"BEYOND THE VALLEY OF THE DOLLS: SPECIAL EDITION"
by Kevin Carr
|| MOVIE: ** (out of 5 stars)
DVD EXPERIENCE: **** (out of 5 stars)
Dolly Reed as KELLY MCNAMARA
Cynthia Myers as CASEY ANDERSON
Marcia McBroom as PETRONELLA DANFORTH
John LaZar as RONNIE “Z-MAN” BARZELL
Michael Blodgett as LANCE ROCKE
David Furian as HARRIS ALLSWORTH
Edy Williams as ASHLEY ST. IVES
Erica Gavin as ROXANNE
Phyllis Davis as SUSAN LAKE
Harrison Page as EMERSON THORNE
Duncan McLeod as PORTER HALL
Studio: 20th Century Fox
Directed by: Russ Meyer
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While I never quite got the allure of “Valley of the Dolls,” I have to admit that “Beyond the Valley of the Dolls” is one of the most incomprehensible films I have ever seen.
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I know it’s labeled as a spoof of the original “Valley of the Dolls,” and screenwriter Roger Ebert says throughout his commentary and the behind-the-scenes material that all of the humor was entirely intentional. However, I do doubt that everything was calculated humor. After seeing the film for a second time, I think that some of the humor emerged from trying to write to the hip culture of the day.
In any respect, “Beyond the Valley of the Dolls” became what it is: a sex comedy send-up of the original intentions of “Valley of the Dolls.” I can see why this film would have enraged Jacqueline Susann even more than the first film, and I can see how this is a snapshot of the 60s culture as it moved into the 70s. It reeks of this era like “Square Pegs” reeks of the 80s. In that respect, it’s pretty decent.
Still, I’ll be honest with you. I really didn’t like this movie very much. I didn’t like it ten years ago when I saw it at an all-night schlock fest, and I didn’t like it last weekend when I watched it again on DVD. The only reason I can bring myself to give it the two stars that I did is entirely attributable to Russ Meyer’s handiwork. No, I’m not talking about his penance for satire. I’m talking about boobies, my friends. There are plenty to look at here, and I do like looking at boobies.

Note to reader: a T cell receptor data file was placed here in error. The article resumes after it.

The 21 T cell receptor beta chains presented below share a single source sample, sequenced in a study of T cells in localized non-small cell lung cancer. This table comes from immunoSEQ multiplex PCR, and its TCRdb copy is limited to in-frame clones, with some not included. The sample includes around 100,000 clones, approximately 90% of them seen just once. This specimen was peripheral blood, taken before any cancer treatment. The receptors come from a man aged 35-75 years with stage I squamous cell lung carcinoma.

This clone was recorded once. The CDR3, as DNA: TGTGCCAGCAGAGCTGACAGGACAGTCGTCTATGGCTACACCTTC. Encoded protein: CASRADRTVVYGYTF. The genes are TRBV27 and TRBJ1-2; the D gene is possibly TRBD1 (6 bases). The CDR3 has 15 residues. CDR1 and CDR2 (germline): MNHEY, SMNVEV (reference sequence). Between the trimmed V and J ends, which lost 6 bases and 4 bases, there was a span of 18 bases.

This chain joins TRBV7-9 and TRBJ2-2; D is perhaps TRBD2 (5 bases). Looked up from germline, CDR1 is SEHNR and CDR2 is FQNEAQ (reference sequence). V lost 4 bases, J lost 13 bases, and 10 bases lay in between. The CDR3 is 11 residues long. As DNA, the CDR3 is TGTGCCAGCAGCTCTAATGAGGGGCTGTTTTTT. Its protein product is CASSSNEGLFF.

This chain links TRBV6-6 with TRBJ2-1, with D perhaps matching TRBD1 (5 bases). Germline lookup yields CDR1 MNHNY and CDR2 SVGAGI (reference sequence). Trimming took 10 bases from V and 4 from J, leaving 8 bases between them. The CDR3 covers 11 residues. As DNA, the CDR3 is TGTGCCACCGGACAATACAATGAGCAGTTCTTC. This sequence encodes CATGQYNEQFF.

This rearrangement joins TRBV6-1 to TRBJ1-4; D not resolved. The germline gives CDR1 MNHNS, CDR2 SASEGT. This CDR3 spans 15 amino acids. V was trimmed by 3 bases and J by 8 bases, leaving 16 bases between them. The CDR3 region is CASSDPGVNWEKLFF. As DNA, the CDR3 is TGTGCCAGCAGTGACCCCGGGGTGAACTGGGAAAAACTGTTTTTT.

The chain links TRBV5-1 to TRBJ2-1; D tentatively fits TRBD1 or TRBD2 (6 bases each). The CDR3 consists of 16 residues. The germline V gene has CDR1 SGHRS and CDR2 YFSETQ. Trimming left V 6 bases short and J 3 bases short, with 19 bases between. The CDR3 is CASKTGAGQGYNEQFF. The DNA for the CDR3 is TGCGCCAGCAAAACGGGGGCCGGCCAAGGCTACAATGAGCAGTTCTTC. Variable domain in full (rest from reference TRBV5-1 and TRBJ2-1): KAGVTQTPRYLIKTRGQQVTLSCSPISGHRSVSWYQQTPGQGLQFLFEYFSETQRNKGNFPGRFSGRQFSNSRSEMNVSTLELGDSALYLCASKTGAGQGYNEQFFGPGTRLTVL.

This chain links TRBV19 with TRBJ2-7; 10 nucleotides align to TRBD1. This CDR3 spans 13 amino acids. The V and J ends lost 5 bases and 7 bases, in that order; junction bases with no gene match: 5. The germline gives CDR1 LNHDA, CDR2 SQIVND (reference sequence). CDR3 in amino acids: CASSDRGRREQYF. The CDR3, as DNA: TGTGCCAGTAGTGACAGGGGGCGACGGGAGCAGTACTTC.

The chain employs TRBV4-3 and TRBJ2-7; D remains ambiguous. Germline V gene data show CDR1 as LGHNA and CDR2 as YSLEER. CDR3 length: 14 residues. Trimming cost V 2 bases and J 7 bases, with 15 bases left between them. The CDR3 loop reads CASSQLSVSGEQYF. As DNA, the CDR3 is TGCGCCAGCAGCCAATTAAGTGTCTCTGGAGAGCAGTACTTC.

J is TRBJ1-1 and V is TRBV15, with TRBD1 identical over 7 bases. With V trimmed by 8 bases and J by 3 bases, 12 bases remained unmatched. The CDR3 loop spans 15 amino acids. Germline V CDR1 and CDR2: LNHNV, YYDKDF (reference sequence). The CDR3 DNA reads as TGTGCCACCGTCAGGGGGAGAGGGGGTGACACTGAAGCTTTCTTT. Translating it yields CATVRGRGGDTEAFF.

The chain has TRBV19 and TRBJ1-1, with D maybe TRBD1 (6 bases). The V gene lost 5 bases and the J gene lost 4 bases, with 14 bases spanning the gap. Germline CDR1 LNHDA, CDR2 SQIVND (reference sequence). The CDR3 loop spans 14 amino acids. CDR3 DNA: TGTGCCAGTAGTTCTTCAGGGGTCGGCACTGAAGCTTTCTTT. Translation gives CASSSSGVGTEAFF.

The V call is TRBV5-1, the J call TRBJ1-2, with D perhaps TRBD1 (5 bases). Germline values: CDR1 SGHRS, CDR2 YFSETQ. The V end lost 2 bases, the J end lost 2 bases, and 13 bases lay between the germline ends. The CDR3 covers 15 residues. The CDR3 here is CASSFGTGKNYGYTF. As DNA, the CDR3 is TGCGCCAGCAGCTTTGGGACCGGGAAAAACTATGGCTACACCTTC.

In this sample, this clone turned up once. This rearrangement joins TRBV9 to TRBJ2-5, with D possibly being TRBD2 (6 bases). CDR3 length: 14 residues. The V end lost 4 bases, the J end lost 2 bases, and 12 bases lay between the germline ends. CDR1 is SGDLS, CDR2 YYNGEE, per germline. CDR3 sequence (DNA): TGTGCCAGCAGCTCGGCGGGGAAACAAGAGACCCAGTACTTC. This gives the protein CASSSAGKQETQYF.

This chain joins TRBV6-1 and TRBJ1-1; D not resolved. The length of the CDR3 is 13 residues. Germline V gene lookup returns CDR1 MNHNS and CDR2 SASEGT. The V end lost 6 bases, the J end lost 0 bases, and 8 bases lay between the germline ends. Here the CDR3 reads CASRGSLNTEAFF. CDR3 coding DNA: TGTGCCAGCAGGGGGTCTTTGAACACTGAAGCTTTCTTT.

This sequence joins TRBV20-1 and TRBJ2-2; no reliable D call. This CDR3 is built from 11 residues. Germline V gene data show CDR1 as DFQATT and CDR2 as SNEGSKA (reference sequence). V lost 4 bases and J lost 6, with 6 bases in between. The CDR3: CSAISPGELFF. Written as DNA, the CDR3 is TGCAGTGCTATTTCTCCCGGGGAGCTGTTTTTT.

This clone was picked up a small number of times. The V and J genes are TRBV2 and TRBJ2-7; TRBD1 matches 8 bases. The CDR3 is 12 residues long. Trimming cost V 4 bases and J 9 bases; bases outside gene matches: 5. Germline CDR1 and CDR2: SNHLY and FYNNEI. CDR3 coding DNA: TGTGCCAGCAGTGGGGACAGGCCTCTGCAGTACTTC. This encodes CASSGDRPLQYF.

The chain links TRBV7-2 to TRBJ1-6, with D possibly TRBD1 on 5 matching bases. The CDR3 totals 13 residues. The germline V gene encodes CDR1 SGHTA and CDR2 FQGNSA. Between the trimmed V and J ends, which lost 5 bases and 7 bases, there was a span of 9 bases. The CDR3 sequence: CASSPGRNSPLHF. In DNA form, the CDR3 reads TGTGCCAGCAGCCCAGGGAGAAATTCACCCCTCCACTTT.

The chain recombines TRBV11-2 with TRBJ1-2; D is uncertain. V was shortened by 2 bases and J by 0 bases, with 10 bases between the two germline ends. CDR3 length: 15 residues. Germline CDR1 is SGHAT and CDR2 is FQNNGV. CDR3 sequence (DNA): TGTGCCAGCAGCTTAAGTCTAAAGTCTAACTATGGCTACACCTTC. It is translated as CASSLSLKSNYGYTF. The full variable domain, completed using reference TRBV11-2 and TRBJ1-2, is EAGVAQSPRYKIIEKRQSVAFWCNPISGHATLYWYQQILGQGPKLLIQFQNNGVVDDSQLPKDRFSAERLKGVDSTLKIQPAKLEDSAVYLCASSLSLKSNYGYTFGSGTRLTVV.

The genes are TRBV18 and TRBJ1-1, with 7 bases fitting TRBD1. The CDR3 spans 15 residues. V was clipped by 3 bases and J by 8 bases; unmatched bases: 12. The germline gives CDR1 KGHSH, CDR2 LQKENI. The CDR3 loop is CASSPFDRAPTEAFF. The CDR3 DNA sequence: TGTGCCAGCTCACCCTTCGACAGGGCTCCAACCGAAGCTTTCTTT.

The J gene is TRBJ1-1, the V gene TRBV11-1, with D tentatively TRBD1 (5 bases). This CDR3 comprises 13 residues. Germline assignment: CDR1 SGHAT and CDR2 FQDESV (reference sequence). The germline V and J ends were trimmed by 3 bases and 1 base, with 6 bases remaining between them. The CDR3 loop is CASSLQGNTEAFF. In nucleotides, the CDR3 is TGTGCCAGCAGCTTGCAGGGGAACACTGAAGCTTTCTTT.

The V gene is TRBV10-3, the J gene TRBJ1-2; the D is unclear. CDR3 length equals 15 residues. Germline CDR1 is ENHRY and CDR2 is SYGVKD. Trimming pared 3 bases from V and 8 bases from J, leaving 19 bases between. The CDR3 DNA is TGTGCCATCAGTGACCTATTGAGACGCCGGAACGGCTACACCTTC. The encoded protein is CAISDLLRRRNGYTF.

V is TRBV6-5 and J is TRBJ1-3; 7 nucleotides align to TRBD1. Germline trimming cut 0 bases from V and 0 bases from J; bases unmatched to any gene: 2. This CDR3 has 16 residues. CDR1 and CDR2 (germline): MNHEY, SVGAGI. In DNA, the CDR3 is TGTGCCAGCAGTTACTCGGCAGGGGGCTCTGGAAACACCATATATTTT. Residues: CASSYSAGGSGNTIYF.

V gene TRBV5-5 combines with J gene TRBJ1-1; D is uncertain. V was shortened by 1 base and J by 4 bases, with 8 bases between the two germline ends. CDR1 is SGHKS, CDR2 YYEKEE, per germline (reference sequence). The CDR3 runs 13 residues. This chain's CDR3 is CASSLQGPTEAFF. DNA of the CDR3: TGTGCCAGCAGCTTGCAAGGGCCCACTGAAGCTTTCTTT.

I’d take a stab at explaining the plot, but I feel I would fail miserably. The movie isn’t exactly a plot-driven film. Rather it is a send up of the “modern” culture when it was made. It was also Russ Meyer’s first legitimate film after years in the skin flicks. In the wake of this film, it’s clear why Meyer’s name didn’t race to the top of director lists like Lucas and Spielberg did later in the 70s.
The double-disc DVD special edition has a great selection of bonus features. They are extensive, although without as much depth as the ones in the double-disc release of “Valley of the Dolls.” The most interesting thing about these behind-the-scenes features and retrospectives is to see some of the actors today and how they’ve aged over 35 years.
There are two commentaries – one by Ebert and the other with much of the cast reassembled for the session. While Ebert gives a fine commentary, it is more entertaining to hear the actors reminisce on the making of this orgy of extravagance and decadence.
In addition to the number of featurettes about the film, looking at it from the bottom, there are some additional fun features. One includes a discussion of who had the best breasts in the film (and trust me, it wasn’t John LaZar), and another brings Cynthia Myers and Erica Gavin back together to talk about their surprisingly softly erotic sex scene.
If you’re a fan of the 60s and 70s exploitation flicks, “Beyond the Valley of the Dolls” can’t be beat. However, I still have trouble trying to make the movie fit in my head.
Specifications: Dolby Digital Surround Sound. Widescreen (2.35:1), enhanced for 16x9 televisions. French language track. Spanish subtitles. English language subtitles for the hearing impaired.